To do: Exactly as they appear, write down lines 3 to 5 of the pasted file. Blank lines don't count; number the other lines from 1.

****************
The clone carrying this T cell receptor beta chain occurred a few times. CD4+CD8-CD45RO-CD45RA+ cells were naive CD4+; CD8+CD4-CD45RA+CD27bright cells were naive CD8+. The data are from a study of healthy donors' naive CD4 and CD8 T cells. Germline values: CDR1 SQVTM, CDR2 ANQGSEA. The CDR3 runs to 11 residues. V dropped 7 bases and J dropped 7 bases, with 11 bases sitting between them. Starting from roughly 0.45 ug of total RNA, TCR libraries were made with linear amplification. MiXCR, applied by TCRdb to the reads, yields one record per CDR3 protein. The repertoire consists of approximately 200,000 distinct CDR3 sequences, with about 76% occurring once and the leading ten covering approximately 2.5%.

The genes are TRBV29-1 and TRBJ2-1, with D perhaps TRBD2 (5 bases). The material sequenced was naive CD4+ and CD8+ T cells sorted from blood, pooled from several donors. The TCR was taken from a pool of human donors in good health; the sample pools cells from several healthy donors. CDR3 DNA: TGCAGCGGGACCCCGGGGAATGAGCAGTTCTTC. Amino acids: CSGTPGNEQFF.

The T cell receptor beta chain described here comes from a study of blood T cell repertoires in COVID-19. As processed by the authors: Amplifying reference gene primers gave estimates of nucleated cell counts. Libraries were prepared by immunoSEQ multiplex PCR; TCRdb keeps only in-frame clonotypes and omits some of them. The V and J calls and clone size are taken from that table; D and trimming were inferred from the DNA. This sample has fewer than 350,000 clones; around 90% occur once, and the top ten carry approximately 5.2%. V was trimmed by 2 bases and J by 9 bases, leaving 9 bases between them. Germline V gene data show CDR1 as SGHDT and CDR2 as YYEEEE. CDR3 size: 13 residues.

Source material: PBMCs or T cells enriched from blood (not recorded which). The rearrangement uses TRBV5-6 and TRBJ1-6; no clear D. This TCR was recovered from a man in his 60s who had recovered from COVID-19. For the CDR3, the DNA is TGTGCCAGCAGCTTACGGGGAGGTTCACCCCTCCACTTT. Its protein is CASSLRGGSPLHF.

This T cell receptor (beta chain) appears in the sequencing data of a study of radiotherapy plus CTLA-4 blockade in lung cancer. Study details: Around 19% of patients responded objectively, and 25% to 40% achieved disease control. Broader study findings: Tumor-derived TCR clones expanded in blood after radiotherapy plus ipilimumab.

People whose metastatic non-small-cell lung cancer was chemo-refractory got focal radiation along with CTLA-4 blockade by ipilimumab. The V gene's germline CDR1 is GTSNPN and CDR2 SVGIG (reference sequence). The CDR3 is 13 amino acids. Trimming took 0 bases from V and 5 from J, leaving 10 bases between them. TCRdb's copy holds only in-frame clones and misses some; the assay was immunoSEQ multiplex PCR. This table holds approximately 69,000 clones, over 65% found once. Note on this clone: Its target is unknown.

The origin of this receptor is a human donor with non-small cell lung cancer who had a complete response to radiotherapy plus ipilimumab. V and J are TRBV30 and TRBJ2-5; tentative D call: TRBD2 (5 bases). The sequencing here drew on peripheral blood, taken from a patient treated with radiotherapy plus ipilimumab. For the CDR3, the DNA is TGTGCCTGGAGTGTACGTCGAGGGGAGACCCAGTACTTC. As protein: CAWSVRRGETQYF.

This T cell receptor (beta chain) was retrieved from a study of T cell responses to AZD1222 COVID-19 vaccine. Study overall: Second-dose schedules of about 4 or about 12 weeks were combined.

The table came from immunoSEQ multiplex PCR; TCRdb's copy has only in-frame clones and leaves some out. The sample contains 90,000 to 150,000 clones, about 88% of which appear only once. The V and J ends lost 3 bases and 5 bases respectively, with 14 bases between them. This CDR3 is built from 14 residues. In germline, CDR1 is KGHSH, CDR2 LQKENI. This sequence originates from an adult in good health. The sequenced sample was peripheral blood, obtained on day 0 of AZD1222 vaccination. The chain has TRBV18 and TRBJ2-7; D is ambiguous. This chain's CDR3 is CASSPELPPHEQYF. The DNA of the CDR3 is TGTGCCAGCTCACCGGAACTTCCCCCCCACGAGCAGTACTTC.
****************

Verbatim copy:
The T cell receptor beta chain described here comes from a study of blood T cell repertoires in COVID-19. As processed by the authors: Amplifying reference gene primers gave estimates of nucleated cell counts. Libraries were prepared by immunoSEQ multiplex PCR; TCRdb keeps only in-frame clonotypes and omits some of them. The V and J calls and clone size are taken from that table; D and trimming were inferred from the DNA. This sample has fewer than 350,000 clones; around 90% occur once, and the top ten carry approximately 5.2%. V was trimmed by 2 bases and J by 9 bases, leaving 9 bases between them. Germline V gene data show CDR1 as SGHDT and CDR2 as YYEEEE. CDR3 size: 13 residues.

Source material: PBMCs or T cells enriched from blood (not recorded which). The rearrangement uses TRBV5-6 and TRBJ1-6; no clear D. This TCR was recovered from a man in his 60s who had recovered from COVID-19. For the CDR3, the DNA is TGTGCCAGCAGCTTACGGGGAGGTTCACCCCTCCACTTT. Its protein is CASSLRGGSPLHF.

This T cell receptor (beta chain) appears in the sequencing data of a study of radiotherapy plus CTLA-4 blockade in lung cancer. Study details: Around 19% of patients responded objectively, and 25% to 40% achieved disease control. Broader study findings: Tumor-derived TCR clones expanded in blood after radiotherapy plus ipilimumab.